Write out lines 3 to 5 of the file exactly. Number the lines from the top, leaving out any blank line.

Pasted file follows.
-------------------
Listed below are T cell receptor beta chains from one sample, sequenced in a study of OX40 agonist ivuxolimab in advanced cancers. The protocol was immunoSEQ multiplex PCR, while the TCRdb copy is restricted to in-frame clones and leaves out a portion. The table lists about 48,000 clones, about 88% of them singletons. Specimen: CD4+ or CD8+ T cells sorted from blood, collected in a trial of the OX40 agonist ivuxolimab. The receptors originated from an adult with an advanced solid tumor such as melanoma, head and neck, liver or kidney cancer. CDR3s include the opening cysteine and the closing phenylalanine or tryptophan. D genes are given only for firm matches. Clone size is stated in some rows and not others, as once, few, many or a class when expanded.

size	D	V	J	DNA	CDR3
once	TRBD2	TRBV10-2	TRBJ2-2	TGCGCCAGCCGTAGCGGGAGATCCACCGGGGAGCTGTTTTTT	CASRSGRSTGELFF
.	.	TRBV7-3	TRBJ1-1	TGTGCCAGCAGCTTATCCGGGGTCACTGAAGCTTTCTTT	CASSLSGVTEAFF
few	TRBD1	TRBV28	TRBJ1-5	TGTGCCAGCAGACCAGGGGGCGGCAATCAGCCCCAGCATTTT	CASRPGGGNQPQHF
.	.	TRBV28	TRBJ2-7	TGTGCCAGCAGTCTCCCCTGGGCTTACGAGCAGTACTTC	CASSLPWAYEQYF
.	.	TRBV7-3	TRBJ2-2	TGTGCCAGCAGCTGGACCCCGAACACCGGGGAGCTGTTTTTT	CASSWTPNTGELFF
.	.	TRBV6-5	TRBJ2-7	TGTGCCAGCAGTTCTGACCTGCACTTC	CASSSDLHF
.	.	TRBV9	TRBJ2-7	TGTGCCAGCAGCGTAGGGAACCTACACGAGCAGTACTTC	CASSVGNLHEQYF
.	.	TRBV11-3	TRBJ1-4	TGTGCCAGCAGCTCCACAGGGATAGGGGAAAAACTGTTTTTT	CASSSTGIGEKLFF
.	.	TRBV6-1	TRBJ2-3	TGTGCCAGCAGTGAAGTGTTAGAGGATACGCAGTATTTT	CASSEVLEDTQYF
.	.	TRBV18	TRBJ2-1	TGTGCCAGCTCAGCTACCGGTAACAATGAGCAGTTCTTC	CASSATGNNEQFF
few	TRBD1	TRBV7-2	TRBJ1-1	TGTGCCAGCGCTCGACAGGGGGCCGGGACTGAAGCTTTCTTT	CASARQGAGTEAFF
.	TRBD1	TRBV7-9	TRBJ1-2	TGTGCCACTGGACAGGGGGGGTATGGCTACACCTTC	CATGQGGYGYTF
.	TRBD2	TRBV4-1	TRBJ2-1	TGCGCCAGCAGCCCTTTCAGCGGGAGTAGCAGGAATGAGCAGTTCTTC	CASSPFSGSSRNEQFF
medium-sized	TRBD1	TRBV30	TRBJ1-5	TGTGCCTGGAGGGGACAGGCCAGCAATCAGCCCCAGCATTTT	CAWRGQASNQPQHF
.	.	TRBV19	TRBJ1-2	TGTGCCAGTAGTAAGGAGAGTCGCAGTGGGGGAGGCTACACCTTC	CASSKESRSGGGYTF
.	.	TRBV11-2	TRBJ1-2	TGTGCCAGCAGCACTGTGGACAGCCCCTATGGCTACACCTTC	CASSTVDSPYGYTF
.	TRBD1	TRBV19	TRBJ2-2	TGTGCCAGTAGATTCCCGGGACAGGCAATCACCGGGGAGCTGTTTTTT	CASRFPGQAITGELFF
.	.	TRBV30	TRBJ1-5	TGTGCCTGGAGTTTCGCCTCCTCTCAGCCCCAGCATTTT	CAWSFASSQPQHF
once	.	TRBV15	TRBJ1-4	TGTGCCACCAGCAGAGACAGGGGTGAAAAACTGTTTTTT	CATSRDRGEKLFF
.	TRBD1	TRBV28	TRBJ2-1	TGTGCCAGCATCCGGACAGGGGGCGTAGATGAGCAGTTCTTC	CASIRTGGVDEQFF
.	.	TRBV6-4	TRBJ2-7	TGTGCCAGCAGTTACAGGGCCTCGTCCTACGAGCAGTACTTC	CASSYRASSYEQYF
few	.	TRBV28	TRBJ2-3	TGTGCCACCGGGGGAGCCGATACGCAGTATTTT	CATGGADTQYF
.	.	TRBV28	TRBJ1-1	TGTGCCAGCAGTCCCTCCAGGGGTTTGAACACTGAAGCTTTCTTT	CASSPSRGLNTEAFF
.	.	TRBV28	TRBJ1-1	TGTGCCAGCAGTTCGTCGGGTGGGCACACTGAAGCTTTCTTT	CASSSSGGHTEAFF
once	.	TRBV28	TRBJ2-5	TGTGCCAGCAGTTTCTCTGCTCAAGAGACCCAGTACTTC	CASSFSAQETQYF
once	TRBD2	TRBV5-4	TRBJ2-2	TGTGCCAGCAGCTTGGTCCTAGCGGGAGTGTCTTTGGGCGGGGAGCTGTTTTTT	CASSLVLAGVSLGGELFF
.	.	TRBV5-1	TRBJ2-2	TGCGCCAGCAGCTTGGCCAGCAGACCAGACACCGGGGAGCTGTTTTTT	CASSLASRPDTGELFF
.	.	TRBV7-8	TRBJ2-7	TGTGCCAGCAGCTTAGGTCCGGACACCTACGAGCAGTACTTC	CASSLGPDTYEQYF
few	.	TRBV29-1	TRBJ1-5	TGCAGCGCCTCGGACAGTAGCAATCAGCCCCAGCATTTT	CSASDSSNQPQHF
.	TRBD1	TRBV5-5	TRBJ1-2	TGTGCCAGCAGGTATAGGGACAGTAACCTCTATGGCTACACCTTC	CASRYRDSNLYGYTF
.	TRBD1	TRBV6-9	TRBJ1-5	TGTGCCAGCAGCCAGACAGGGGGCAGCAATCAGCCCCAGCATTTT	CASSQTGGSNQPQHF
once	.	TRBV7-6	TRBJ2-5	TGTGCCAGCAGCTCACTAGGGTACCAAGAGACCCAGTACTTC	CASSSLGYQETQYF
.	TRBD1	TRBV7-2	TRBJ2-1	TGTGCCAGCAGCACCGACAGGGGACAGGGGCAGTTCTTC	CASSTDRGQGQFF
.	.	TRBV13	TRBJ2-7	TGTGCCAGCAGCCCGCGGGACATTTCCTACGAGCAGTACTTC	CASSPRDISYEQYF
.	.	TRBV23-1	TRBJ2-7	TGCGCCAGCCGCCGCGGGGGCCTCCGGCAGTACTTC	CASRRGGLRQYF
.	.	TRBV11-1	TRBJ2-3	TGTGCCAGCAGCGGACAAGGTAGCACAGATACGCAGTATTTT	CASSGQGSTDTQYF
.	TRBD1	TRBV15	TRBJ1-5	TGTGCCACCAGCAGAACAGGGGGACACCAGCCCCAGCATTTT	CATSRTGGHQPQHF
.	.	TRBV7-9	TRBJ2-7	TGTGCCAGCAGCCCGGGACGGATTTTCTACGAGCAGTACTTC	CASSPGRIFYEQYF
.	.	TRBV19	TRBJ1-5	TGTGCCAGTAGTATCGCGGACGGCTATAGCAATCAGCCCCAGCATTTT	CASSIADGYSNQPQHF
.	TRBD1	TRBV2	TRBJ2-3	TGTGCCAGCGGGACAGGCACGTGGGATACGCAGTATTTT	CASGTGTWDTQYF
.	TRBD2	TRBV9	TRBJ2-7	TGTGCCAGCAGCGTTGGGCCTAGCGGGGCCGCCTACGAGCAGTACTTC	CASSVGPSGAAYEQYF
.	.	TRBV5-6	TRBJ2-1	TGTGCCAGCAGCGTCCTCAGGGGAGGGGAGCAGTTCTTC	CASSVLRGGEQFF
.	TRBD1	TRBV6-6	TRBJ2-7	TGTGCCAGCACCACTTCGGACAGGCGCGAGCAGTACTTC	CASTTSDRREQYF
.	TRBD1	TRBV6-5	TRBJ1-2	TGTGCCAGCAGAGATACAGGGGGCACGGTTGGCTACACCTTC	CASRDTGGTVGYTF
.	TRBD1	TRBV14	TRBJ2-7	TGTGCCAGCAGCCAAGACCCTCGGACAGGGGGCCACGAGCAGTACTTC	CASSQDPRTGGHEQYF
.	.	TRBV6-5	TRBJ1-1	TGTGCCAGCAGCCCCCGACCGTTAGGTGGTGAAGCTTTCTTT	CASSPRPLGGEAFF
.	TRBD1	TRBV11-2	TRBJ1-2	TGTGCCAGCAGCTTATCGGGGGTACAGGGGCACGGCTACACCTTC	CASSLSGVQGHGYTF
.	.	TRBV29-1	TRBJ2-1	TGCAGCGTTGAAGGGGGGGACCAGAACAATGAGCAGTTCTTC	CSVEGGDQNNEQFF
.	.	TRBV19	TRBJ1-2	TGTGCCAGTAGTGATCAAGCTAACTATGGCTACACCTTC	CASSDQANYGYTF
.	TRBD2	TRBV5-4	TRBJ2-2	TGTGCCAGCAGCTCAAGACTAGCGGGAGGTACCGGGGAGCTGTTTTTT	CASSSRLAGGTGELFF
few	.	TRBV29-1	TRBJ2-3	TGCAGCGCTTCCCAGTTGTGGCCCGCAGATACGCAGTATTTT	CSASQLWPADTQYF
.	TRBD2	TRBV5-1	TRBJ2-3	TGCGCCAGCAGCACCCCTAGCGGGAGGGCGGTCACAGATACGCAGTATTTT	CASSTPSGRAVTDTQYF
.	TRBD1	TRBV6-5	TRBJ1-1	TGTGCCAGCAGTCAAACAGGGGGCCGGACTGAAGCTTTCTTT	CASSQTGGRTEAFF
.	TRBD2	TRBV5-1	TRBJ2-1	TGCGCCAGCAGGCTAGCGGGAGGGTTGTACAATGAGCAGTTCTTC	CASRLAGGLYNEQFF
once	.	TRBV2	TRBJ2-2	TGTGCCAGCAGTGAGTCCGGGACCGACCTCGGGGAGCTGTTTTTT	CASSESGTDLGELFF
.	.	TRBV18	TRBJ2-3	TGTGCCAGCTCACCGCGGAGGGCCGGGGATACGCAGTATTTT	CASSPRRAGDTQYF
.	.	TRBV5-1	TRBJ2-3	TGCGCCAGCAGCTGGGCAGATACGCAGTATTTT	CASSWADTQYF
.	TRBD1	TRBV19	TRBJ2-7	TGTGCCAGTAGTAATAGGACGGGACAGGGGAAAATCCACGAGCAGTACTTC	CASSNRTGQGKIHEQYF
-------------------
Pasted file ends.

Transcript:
once	TRBD2	TRBV10-2	TRBJ2-2	TGCGCCAGCCGTAGCGGGAGATCCACCGGGGAGCTGTTTTTT	CASRSGRSTGELFF
.	.	TRBV7-3	TRBJ1-1	TGTGCCAGCAGCTTATCCGGGGTCACTGAAGCTTTCTTT	CASSLSGVTEAFF
few	TRBD1	TRBV28	TRBJ1-5	TGTGCCAGCAGACCAGGGGGCGGCAATCAGCCCCAGCATTTT	CASRPGGGNQPQHF